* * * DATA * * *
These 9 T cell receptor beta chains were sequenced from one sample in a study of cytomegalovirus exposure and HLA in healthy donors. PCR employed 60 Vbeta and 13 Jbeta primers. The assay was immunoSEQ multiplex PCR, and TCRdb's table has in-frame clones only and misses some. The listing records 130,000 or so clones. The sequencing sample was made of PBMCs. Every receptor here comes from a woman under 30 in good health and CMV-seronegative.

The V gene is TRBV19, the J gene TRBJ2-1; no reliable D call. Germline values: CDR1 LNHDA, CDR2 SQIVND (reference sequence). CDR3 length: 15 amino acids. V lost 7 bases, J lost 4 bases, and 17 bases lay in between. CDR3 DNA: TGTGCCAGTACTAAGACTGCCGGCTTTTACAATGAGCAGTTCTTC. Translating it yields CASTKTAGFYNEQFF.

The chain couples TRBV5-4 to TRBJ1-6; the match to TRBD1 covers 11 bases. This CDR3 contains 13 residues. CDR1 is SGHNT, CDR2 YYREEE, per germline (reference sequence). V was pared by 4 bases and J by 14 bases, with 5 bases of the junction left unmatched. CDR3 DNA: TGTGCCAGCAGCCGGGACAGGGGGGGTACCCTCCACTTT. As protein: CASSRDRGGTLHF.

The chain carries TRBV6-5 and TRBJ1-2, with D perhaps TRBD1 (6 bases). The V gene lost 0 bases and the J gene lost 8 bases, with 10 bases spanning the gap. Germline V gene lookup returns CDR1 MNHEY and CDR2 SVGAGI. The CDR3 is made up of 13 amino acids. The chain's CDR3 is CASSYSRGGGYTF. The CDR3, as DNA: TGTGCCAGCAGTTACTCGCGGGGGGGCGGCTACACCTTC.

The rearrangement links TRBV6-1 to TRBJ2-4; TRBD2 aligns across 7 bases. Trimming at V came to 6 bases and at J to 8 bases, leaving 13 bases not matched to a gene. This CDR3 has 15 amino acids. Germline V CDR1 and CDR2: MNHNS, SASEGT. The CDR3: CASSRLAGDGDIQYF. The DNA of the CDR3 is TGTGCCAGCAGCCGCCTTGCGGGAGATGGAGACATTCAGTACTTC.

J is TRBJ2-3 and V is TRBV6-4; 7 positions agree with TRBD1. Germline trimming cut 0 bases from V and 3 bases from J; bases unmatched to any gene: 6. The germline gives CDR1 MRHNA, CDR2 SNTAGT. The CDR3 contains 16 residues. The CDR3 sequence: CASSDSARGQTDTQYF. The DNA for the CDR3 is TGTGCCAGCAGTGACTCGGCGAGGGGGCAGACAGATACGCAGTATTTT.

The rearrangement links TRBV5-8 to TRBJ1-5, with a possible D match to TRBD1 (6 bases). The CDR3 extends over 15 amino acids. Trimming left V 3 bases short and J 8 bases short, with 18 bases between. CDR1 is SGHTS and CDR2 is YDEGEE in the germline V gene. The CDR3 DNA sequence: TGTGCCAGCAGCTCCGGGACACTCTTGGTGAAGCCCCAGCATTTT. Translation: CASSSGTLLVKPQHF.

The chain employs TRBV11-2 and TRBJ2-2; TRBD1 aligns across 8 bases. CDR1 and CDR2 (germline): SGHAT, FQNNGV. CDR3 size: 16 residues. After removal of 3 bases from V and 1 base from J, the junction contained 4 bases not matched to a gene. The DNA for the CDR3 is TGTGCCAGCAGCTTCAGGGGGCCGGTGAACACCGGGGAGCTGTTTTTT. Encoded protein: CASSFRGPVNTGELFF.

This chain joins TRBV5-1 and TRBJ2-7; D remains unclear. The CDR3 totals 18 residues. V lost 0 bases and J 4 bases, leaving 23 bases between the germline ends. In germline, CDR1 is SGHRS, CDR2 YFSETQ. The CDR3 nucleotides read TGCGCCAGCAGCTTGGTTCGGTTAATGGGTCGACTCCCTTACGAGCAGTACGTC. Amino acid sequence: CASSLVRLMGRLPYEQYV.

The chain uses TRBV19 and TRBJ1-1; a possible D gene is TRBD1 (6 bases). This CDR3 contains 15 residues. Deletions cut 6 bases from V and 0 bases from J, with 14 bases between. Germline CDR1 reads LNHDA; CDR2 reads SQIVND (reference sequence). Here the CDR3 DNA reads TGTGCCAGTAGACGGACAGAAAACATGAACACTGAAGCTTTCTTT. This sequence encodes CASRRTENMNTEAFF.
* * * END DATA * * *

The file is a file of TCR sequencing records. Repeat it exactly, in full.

These 9 T cell receptor beta chains were sequenced from one sample in a study of cytomegalovirus exposure and HLA in healthy donors. PCR employed 60 Vbeta and 13 Jbeta primers. The assay was immunoSEQ multiplex PCR, and TCRdb's table has in-frame clones only and misses some. The listing records 130,000 or so clones. The sequencing sample was made of PBMCs. Every receptor here comes from a woman under 30 in good health and CMV-seronegative.

The V gene is TRBV19, the J gene TRBJ2-1; no reliable D call. Germline values: CDR1 LNHDA, CDR2 SQIVND (reference sequence). CDR3 length: 15 amino acids. V lost 7 bases, J lost 4 bases, and 17 bases lay in between. CDR3 DNA: TGTGCCAGTACTAAGACTGCCGGCTTTTACAATGAGCAGTTCTTC. Translating it yields CASTKTAGFYNEQFF.

The chain couples TRBV5-4 to TRBJ1-6; the match to TRBD1 covers 11 bases. This CDR3 contains 13 residues. CDR1 is SGHNT, CDR2 YYREEE, per germline (reference sequence). V was pared by 4 bases and J by 14 bases, with 5 bases of the junction left unmatched. CDR3 DNA: TGTGCCAGCAGCCGGGACAGGGGGGGTACCCTCCACTTT. As protein: CASSRDRGGTLHF.

The chain carries TRBV6-5 and TRBJ1-2, with D perhaps TRBD1 (6 bases). The V gene lost 0 bases and the J gene lost 8 bases, with 10 bases spanning the gap. Germline V gene lookup returns CDR1 MNHEY and CDR2 SVGAGI. The CDR3 is made up of 13 amino acids. The chain's CDR3 is CASSYSRGGGYTF. The CDR3, as DNA: TGTGCCAGCAGTTACTCGCGGGGGGGCGGCTACACCTTC.

The rearrangement links TRBV6-1 to TRBJ2-4; TRBD2 aligns across 7 bases. Trimming at V came to 6 bases and at J to 8 bases, leaving 13 bases not matched to a gene. This CDR3 has 15 amino acids. Germline V CDR1 and CDR2: MNHNS, SASEGT. The CDR3: CASSRLAGDGDIQYF. The DNA of the CDR3 is TGTGCCAGCAGCCGCCTTGCGGGAGATGGAGACATTCAGTACTTC.

J is TRBJ2-3 and V is TRBV6-4; 7 positions agree with TRBD1. Germline trimming cut 0 bases from V and 3 bases from J; bases unmatched to any gene: 6. The germline gives CDR1 MRHNA, CDR2 SNTAGT. The CDR3 contains 16 residues. The CDR3 sequence: CASSDSARGQTDTQYF. The DNA for the CDR3 is TGTGCCAGCAGTGACTCGGCGAGGGGGCAGACAGATACGCAGTATTTT.

The rearrangement links TRBV5-8 to TRBJ1-5, with a possible D match to TRBD1 (6 bases). The CDR3 extends over 15 amino acids. Trimming left V 3 bases short and J 8 bases short, with 18 bases between. CDR1 is SGHTS and CDR2 is YDEGEE in the germline V gene. The CDR3 DNA sequence: TGTGCCAGCAGCTCCGGGACACTCTTGGTGAAGCCCCAGCATTTT. Translation: CASSSGTLLVKPQHF.

The chain employs TRBV11-2 and TRBJ2-2; TRBD1 aligns across 8 bases. CDR1 and CDR2 (germline): SGHAT, FQNNGV. CDR3 size: 16 residues. After removal of 3 bases from V and 1 base from J, the junction contained 4 bases not matched to a gene. The DNA for the CDR3 is TGTGCCAGCAGCTTCAGGGGGCCGGTGAACACCGGGGAGCTGTTTTTT. Encoded protein: CASSFRGPVNTGELFF.

This chain joins TRBV5-1 and TRBJ2-7; D remains unclear. The CDR3 totals 18 residues. V lost 0 bases and J 4 bases, leaving 23 bases between the germline ends. In germline, CDR1 is SGHRS, CDR2 YFSETQ. The CDR3 nucleotides read TGCGCCAGCAGCTTGGTTCGGTTAATGGGTCGACTCCCTTACGAGCAGTACGTC. Amino acid sequence: CASSLVRLMGRLPYEQYV.

The chain uses TRBV19 and TRBJ1-1; a possible D gene is TRBD1 (6 bases). This CDR3 contains 15 residues. Deletions cut 6 bases from V and 0 bases from J, with 14 bases between. Germline CDR1 reads LNHDA; CDR2 reads SQIVND (reference sequence). Here the CDR3 DNA reads TGTGCCAGTAGACGGACAGAAAACATGAACACTGAAGCTTTCTTT. This sequence encodes CASRRTENMNTEAFF.